Top
Begin typing your search above and press return to search.
exit_to_app
Outlook for BJP in Kerala
access_time 2021-05-06T11:21:07+05:30
Not Covid deaths, but mass murder
access_time 2021-05-05T10:52:36+05:30
Poll results that carry lessons
access_time 2021-05-04T10:39:06+05:30
The whistles of danger that must be heard
access_time 2021-04-30T11:44:21+05:30
DEEP READ
Iran and the revival of JCPOA
access_time 2021-04-23T13:21:09+05:30
A model mosque in Gujarat
access_time 2021-04-12T17:13:34+05:30
Towards a digital emergency?
access_time 2021-02-27T14:50:41+05:30
The slaughter of democracy in Puducherry
access_time 2021-02-24T11:27:21+05:30
Populist Fascism
access_time 2021-01-31T17:19:29+05:30
Media Freedom
access_time 2021-01-31T15:47:07+05:30
exit_to_app
Homechevron_rightTechnologychevron_rightPhoto software to...

Photo software to 'rebuild' ancient Shanghai

text_fields
bookmark_border
Photo software to rebuild ancient Shanghai
cancel

Shanghai: Architectural conservationists will create a 3-D digital replica of a historic area of Shanghai using photo-based modeling technology, the media reported on Monday.

Liantang old town in Qingpu district, dates back to the Spring and Autumn Period (770-476 B.C.), the China Daily reported.

However, over the years a large part has disappeared.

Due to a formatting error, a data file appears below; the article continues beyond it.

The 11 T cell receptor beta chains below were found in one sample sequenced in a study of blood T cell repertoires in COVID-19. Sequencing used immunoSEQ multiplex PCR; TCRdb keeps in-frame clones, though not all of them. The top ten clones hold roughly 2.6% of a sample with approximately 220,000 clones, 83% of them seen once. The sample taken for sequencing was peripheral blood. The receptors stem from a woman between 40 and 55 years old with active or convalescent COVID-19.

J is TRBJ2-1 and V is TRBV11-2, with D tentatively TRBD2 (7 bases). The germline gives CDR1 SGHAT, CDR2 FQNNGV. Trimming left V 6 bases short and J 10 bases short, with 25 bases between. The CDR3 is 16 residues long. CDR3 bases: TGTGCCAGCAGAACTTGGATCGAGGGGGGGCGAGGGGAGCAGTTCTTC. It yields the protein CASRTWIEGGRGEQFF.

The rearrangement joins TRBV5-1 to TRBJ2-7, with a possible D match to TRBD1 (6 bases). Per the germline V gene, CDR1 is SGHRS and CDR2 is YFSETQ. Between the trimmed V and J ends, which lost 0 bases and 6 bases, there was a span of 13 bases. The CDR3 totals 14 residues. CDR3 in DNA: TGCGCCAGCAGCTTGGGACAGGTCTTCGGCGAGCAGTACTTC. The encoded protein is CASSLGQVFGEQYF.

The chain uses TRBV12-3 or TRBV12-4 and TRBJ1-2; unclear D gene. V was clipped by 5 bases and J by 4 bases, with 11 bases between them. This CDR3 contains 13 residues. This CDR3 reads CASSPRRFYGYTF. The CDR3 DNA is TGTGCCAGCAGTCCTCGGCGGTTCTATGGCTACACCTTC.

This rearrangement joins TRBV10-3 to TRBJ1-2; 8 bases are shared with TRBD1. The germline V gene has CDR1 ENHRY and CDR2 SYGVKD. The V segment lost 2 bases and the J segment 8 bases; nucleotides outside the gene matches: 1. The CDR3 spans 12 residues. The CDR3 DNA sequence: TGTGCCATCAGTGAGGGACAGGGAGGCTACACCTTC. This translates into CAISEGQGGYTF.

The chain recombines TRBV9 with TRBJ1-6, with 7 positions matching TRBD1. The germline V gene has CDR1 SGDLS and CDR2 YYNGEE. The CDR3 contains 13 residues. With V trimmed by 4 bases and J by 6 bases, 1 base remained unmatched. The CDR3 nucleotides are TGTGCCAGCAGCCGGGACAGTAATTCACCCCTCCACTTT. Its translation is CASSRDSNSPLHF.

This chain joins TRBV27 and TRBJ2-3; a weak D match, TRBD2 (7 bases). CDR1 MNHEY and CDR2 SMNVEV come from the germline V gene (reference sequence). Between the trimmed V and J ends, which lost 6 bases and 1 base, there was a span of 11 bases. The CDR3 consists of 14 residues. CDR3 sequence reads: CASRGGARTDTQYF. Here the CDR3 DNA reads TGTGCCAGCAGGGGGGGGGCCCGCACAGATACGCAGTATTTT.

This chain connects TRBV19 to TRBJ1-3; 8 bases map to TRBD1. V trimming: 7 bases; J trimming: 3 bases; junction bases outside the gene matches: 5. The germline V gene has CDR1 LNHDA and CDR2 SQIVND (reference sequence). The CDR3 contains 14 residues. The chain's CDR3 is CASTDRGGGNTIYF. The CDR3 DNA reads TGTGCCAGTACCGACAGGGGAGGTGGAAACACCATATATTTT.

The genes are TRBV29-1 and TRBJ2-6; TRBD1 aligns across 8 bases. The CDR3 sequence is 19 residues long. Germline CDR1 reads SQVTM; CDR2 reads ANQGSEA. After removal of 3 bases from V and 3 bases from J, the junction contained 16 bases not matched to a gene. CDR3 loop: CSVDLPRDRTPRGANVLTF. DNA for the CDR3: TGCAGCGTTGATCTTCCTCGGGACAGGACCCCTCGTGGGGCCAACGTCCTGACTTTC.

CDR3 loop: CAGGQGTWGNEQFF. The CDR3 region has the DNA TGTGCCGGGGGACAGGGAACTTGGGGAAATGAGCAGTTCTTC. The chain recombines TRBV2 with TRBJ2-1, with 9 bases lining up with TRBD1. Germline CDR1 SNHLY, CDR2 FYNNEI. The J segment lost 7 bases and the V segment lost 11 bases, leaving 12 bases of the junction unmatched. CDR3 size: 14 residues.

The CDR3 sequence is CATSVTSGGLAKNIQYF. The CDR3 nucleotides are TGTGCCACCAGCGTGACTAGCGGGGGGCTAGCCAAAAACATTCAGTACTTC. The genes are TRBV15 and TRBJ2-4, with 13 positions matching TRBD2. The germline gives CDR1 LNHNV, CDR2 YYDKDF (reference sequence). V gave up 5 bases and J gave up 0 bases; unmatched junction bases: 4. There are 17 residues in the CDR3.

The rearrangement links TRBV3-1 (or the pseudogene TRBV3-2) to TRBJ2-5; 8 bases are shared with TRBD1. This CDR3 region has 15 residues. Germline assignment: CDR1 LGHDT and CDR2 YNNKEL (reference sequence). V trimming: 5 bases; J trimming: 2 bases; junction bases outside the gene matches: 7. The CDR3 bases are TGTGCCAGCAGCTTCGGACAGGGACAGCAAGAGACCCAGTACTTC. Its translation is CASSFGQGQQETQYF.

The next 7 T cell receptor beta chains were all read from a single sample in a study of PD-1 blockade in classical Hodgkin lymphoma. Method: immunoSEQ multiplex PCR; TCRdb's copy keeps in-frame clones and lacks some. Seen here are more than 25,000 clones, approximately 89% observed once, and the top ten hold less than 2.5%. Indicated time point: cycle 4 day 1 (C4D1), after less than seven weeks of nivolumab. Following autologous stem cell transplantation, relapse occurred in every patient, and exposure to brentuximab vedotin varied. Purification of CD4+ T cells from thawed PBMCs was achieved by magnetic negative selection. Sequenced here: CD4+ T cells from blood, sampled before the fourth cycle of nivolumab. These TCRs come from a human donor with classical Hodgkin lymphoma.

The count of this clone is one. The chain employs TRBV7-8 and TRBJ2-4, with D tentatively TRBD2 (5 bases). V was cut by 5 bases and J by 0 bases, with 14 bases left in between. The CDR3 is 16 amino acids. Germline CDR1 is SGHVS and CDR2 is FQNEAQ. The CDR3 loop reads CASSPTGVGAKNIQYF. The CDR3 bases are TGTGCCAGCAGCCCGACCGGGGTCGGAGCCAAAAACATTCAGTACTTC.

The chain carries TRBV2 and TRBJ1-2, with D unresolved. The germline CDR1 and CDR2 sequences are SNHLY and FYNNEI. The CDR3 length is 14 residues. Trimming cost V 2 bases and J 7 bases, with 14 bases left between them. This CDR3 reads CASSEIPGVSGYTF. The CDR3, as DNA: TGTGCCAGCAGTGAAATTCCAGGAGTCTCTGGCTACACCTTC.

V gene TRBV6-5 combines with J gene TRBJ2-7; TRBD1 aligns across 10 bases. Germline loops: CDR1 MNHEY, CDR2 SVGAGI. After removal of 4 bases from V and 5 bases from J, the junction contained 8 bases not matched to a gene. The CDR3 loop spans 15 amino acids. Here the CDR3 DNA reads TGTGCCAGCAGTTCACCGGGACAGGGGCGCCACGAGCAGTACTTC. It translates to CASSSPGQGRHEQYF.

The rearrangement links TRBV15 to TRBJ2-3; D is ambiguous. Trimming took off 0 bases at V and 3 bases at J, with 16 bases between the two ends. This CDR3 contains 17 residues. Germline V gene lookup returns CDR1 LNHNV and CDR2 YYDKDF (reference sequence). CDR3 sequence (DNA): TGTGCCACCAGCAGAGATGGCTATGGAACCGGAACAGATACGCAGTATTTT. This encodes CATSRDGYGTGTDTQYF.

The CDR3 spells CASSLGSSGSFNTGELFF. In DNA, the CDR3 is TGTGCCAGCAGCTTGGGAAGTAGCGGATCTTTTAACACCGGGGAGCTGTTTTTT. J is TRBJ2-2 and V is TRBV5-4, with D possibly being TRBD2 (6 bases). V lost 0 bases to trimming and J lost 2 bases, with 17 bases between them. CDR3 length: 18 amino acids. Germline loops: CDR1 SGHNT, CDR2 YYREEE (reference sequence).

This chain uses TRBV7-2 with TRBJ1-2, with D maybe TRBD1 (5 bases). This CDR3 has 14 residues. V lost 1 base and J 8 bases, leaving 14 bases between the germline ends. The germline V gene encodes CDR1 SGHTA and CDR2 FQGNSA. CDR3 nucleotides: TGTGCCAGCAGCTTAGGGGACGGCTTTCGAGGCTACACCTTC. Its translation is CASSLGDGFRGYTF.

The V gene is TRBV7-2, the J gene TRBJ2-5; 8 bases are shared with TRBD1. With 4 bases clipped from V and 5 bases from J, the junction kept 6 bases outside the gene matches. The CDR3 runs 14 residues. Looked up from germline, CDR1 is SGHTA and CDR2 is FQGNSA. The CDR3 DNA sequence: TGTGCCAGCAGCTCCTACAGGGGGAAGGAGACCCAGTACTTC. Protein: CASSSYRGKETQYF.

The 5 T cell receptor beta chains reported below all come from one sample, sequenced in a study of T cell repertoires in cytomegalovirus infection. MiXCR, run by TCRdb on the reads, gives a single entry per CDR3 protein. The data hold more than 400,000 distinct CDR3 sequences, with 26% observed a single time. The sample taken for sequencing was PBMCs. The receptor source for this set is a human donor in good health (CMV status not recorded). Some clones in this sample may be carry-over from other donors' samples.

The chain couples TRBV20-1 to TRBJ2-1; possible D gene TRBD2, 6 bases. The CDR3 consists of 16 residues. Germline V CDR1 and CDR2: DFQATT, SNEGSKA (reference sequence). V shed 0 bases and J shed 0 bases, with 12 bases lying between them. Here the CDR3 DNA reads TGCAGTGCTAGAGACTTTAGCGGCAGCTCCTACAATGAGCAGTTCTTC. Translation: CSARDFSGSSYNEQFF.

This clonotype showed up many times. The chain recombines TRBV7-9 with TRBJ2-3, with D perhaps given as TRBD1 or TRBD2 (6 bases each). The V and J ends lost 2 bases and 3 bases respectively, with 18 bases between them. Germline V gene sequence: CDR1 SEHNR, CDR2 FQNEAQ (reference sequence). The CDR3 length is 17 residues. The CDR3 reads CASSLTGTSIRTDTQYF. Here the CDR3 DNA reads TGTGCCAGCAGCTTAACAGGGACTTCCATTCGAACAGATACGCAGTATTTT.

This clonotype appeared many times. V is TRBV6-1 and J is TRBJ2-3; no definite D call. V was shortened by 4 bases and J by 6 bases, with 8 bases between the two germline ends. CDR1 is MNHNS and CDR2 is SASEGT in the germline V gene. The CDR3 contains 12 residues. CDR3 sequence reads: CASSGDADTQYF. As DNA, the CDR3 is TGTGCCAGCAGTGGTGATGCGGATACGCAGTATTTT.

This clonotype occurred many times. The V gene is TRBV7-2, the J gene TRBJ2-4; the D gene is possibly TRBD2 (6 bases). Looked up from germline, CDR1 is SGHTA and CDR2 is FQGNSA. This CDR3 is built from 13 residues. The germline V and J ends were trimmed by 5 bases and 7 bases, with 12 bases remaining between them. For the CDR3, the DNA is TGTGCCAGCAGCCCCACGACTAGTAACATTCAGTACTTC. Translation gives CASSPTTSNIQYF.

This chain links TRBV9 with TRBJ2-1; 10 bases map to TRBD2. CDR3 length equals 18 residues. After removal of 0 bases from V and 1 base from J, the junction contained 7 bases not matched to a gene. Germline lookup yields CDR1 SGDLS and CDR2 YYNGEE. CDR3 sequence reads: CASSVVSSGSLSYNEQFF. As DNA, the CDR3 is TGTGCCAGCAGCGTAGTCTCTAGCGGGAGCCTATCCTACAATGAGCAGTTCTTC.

As the local government looks to restore the area, experts at Shanghai Jiao Tong University will use old photos and modern technology to create Liantang digitally.

"Part of the core area has been demolished, so we had a talk with the government about using our photo-based modeling techniques to help restore the original appearance of the destroyed buildings," said Cao Yongkang, director of the college's International Research Centre for Architectural Heritage Conservation.

Cao's team uses software that analyses old images of structures, as well as shots of the surrounding area to produce accurate spatial data that can guide any restoration work.

The technology is still in the early stages and was first used here in 2001, when the centre was asked to help with research into restoring the tomb of Xu Guangqi, a mathematician and scientist in the Ming Dynasty (1368-1644 A.D.), in Shanghai's Xujiahui area.

"Our system can improve heritage protection, and we're working toward creating a complete archive," Cao added.

Show Full Article
TAGS:
Next Story